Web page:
Overstock.com (NASDAQ:OSTK) might not have the same appeal as peers Amazon.com (NASDAQ:AMZN) or eBay (NASDAQ:EBAY), but it does have strong growth and an attractive stock price. As a result, might the company be attractive to either of its peers, a brick-and-mortar retailer like Target (NYSE:TGT) or Best Buy (NYSE:BBY) -- and is it attractive for you?
Might the big boys show interest?
There's nothing fancy about Overstock: What you see is what you get.
With Overstock, the core investment value lies in its e-commerce platform, as it offers no other significant service or sells no other products that distinguish it against its peers.
But with Amazon and eBay, this is not the case.
Amazon has a business called AWS, which includes cloud infrastructure and app platforms that Evercore estimates will account for 13% of the company's total revenue by 2015... and with growth of more than 50% annually.
eBay has PayPal, which is nearly half of the company's total revenue. PayPal is growing significantly faster than eBay's Marketplace at 19% versus 11%, respectively, and is also responsible for eBay's operating margin of 21%.
Therefore, both eBay and Amazon have other growth engines aside from e-commerce alone. However, the appeal in Overstock might be in the price for which either could acquire market share or the added infrastructure.
Overstock has $1.3 billion in revenue over the last 12 months, and trades at a market cap of $450 million. Therefore, it trades at just 0.4 times sales, which is far cheaper than Amazon's 2.2 times sales ratio.
As a result, Amazon might give a long and hard look at acquiring Overstock, as it adds warehouses, manufacturing, distribution, and revenue for a cheap price.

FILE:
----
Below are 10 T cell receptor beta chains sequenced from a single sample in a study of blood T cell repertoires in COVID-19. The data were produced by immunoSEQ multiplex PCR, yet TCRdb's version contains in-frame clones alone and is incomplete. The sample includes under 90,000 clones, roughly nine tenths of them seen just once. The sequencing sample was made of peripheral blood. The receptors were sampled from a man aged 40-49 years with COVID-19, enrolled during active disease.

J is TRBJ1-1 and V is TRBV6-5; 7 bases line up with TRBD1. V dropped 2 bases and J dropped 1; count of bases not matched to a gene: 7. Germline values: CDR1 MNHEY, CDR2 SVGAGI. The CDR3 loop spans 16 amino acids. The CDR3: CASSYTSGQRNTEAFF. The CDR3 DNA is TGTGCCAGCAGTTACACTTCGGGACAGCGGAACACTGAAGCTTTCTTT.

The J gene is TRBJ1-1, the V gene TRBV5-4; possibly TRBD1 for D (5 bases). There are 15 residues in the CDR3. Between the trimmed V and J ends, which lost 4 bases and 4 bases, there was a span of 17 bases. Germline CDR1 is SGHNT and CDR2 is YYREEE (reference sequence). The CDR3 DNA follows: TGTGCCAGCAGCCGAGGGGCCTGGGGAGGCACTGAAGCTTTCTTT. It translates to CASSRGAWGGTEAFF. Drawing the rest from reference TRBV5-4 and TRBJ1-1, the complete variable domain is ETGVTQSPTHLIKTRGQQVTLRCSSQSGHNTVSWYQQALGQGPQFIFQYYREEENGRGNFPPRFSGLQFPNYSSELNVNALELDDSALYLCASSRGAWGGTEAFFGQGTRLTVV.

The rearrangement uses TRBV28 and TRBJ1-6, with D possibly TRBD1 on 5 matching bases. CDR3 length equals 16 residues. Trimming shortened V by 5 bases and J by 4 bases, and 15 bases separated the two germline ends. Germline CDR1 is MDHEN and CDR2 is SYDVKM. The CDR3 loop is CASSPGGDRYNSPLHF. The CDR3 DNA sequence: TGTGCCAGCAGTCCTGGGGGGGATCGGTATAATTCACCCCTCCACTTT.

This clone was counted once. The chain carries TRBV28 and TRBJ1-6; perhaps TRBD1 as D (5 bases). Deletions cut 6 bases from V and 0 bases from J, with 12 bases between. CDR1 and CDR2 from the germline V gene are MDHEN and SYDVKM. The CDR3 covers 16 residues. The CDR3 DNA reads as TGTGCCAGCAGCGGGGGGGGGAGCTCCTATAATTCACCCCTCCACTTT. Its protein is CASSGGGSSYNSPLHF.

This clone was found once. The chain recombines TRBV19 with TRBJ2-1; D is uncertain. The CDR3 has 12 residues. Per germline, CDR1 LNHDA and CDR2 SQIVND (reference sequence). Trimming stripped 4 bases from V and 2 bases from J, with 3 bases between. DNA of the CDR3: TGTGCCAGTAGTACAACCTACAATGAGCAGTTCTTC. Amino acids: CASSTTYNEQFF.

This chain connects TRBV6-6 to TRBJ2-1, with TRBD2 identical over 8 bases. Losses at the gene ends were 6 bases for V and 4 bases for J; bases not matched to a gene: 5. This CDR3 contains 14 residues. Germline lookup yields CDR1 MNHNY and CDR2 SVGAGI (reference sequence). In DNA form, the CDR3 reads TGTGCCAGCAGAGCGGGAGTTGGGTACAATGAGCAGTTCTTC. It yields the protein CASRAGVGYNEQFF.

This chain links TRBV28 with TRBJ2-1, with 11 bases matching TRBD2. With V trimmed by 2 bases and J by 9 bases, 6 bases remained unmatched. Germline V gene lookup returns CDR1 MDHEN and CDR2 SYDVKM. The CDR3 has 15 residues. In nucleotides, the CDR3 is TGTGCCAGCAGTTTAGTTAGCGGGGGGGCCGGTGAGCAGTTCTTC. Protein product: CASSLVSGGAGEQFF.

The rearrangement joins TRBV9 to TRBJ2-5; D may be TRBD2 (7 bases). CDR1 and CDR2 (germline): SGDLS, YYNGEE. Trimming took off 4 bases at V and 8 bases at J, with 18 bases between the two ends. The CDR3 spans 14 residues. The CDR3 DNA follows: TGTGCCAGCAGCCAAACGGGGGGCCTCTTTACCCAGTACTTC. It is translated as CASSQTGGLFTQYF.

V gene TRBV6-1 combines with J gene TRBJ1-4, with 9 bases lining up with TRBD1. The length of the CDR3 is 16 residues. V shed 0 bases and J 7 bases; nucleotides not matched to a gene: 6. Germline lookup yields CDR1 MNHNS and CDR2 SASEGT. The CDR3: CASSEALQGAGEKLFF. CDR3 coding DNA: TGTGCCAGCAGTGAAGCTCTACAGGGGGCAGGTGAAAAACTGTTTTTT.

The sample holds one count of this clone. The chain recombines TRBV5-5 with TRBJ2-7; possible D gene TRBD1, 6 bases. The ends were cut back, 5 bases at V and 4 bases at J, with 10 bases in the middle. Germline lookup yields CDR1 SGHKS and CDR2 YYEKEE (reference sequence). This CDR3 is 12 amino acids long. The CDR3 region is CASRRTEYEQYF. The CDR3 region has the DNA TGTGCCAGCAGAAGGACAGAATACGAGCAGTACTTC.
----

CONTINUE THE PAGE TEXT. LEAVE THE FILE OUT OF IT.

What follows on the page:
As for eBay, with PayPal becoming ever important and so much of eBay's valuation tied to its margin, it would be hard to imagine the company adding more than $1 billion in revenue at an operating margin below 5%.
What about brick-and-mortar?
Conventional brick-and-mortar companies like Target, Wal-Mart, and even those like Best Buy were greatly behind the curve when it came to e-commerce.
These are companies that earn just a small percentage of their total sales through online channels, and the reason has been a lagging network for home deliveries, problems handling volume, and even some issues with inventory count between stores and e-commerce supplies.
In particular, Target and Best Buy come to mind as companies that could benefit from adding Overstock. Target's sales rose 15% last quarter, while Best Buy saw a whopping 25% boost in e-commerce during the holiday season.
For Target, the company's growth in e-commerce came in a quarter where comparable sales fell 0.6%. While we don't yet know Best Buy's comparable performance, we do know that shares of Best Buy fell 30% after reporting holiday numbers due to pricing pressure and weak traffic.
As a result, it appears that e-commerce could become a staple in each business, and Overstock, with similar growth, could help take that growth to a new level via experience, ecosystem improvements, and cost-reduction synergies.
What about you?
Essentially, if Overstock would make a good acquisition for both e-commerce peers and brick-and-mortar retailers, then it would have to make a good investment for you, right?
Well, we're talking about a company with growth similar to eBay's Marketplace, margins that are higher than Amazon's, and at an unprecedented 0.4 times sales. To put this in perspective, Wal-Mart trades at 0.5 times sales. So, not only is Overstock cheaper, but it is also growing significantly faster.
As a result, Overstock's weakness might present a very good investment opportunity. Sure, an acquisition could occur and that would be icing on the cake, but at this price, it does seem that Overstock could see large gains.
Should you stock up on this stock?
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Brian Nichols has no position in any stocks mentioned. The Motley Fool has no position in any of the stocks mentioned. Try any of our Foolish newsletter services free for 30 days. We Fools may not all hold the same opinions, but we all believe that considering a diverse range of insights makes us better investors. The Motley Fool has a disclosure policy.